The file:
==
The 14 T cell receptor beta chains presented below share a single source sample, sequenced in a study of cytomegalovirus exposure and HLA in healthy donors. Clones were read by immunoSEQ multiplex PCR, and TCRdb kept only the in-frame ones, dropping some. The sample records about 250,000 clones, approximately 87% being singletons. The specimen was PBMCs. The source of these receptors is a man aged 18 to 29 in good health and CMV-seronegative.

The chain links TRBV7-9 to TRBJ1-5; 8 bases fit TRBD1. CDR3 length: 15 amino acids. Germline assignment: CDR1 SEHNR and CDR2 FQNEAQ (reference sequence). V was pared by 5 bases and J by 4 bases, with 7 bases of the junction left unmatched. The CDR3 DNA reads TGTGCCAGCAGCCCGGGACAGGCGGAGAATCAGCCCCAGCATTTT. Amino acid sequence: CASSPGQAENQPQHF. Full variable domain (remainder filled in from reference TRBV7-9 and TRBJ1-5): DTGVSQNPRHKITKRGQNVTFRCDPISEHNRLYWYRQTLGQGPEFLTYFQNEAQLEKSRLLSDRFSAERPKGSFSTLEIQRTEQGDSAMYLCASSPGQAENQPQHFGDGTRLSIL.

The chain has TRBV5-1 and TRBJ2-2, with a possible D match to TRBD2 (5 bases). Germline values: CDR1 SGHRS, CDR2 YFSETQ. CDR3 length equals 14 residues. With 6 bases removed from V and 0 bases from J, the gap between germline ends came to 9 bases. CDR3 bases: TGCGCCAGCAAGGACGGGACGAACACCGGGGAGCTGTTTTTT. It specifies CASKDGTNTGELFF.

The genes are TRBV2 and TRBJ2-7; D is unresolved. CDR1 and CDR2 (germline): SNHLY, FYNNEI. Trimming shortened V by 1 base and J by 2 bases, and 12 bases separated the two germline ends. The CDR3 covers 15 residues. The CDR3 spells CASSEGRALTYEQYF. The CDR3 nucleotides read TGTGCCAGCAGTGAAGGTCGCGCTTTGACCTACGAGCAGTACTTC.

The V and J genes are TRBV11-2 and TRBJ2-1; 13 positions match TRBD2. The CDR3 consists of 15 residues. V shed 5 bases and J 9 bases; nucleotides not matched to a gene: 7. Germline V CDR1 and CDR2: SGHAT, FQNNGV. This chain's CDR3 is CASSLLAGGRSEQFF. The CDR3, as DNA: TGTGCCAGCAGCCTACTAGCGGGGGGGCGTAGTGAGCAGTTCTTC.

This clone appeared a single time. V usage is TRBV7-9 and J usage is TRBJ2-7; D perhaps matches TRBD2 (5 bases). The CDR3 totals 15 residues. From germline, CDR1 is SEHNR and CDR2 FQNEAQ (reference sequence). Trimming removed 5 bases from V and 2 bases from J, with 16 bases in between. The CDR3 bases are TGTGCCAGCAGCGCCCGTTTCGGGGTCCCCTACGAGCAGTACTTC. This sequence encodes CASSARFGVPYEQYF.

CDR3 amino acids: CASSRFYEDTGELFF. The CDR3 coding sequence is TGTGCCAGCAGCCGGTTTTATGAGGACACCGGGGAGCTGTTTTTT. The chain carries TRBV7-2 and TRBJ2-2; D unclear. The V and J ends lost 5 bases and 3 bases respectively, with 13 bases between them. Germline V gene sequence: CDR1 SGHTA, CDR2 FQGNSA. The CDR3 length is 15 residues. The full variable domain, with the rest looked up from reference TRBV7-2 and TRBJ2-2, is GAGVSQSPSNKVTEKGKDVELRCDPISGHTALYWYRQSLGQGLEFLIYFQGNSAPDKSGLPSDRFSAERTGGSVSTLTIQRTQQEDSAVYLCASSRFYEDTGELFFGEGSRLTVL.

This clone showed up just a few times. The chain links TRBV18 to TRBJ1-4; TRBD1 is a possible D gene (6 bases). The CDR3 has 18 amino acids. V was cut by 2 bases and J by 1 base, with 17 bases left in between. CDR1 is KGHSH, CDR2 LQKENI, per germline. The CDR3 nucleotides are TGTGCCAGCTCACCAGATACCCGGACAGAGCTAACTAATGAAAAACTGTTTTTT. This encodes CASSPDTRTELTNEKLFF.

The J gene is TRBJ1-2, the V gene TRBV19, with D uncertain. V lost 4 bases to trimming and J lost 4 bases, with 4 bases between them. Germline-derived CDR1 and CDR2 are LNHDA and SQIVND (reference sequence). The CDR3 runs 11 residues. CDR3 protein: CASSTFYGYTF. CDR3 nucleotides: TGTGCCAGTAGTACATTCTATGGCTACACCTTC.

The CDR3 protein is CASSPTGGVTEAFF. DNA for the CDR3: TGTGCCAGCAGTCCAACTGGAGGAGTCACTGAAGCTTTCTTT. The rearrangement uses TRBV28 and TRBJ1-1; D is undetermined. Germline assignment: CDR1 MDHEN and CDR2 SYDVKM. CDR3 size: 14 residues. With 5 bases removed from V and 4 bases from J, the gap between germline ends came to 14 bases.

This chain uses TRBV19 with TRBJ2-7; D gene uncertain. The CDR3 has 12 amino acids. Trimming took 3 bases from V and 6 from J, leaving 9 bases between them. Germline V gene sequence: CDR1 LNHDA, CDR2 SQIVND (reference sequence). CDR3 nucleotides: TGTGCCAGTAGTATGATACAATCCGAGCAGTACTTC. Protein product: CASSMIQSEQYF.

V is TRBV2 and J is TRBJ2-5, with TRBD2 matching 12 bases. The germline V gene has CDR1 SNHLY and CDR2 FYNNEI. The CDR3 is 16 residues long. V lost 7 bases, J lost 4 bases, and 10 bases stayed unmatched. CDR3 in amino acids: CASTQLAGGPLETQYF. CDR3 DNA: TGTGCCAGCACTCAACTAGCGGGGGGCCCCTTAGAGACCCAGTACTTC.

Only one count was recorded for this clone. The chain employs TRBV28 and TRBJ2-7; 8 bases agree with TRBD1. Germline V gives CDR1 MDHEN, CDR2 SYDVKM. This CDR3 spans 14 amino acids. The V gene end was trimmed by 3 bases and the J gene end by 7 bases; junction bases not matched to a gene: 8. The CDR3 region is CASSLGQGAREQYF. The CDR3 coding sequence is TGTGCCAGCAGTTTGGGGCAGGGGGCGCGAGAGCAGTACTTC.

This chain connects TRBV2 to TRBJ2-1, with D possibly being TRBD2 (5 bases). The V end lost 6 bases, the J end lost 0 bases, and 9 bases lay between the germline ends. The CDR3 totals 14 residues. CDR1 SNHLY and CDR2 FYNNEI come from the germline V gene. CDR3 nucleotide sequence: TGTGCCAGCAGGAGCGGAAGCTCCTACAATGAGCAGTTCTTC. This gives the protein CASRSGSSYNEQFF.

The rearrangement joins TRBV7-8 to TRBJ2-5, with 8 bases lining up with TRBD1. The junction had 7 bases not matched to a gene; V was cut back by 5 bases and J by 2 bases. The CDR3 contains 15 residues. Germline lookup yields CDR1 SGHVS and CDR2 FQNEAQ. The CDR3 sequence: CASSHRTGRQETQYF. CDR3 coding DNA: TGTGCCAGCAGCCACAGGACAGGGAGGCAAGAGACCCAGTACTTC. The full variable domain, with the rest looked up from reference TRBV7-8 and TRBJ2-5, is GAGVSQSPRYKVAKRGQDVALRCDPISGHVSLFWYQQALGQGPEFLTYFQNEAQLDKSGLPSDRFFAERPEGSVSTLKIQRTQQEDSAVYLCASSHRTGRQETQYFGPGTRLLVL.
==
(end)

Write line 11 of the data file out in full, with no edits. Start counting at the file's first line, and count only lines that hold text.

This chain uses TRBV19 with TRBJ2-7; D gene uncertain. The CDR3 has 12 amino acids. Trimming took 3 bases from V and 6 from J, leaving 9 bases between them. Germline V gene sequence: CDR1 LNHDA, CDR2 SQIVND (reference sequence). CDR3 nucleotides: TGTGCCAGTAGTATGATACAATCCGAGCAGTACTTC. Protein product: CASSMIQSEQYF.